Were you facing polygon challenges in Auravant development? Keep reading for a solution!

Hello everyone!

In this article, we will be discussing Turf.js, an excellent JavaScript library that simplifies geospatial analysis. Whether you are a GIS (Geographic Information Systems) expert or just a developer working with extensions, Turf.js can be a valuable asset when dealing with the polygons on your property. Let's get started!

## What is Turf.js?

Turf.js is like the magical assistant of geospatial analysis, manifested as an open-source JavaScript library. It takes complex tasks related to maps and simplifies them. Here's an example to help you understand better:

`const point = turf.point([-73.935242, 40.730610]); // Create a point`

const polygon = turf.polygon([[

[-73.988418, 40.747727],

[-73.949141, 40.747727],

[-73.949141, 40.717124],

[-73.988418, 40.717124],

[-73.988418, 40.747727]

]]); // Create a polygon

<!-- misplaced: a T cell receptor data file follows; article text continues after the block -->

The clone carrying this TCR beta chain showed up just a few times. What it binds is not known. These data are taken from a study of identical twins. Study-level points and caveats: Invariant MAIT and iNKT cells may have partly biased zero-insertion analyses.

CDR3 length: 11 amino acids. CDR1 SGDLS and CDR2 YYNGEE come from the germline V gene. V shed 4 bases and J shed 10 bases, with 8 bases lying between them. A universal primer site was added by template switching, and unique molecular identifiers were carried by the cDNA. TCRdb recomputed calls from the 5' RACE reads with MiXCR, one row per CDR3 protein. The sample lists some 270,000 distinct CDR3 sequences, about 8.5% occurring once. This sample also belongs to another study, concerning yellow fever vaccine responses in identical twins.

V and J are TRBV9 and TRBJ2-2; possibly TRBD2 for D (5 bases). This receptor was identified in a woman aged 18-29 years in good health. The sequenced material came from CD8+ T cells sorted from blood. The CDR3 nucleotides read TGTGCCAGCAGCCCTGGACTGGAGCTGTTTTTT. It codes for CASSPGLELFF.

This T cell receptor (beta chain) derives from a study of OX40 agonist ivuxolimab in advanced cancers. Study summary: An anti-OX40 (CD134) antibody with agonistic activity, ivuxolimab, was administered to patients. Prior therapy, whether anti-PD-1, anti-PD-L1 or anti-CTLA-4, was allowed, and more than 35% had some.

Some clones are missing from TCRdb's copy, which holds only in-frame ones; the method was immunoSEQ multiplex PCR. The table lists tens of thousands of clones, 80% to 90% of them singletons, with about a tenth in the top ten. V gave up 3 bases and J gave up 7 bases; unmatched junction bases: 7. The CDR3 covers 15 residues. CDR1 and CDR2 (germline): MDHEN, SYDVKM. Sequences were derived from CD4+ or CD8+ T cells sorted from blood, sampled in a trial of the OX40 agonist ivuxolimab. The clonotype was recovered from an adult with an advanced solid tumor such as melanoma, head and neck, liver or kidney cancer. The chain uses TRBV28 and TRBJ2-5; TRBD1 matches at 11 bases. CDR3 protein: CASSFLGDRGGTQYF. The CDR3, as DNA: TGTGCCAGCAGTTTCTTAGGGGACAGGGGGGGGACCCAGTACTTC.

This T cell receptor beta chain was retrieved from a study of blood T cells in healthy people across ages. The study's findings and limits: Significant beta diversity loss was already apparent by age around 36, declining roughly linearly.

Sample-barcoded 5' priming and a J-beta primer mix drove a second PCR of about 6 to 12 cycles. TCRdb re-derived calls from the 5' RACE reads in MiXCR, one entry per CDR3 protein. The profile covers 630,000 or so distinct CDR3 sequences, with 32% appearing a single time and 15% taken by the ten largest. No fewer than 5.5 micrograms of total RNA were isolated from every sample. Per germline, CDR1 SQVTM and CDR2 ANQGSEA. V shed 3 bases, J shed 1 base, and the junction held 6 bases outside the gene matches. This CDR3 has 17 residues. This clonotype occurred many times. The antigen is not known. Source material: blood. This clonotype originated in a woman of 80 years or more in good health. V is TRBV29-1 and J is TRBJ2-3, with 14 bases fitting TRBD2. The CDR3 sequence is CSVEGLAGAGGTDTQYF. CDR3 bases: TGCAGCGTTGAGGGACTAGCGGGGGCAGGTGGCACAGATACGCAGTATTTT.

const isInside = turf.booleanPointInPolygon(point, polygon);

console.log(isInside); // True!

Look how simple it is! In just a few lines, we've determined if a point is inside a polygon. Turf.js does all the magic for us.

## Why Choose Turf.js?

Easy to Use One of the best things about Turf.js is its user-friendly API. Forget about complex equations and cryptic formulas. With Turf.js, you can perform amazing geospatial operations with just a few lines of code.

Comprehensive Functionality Turf.js offers a wide variety of geospatial functions, from basic distance and area calculations to advanced operations like spatial unions and topological checks. It's like having a complete set of geospatial tools at your disposal.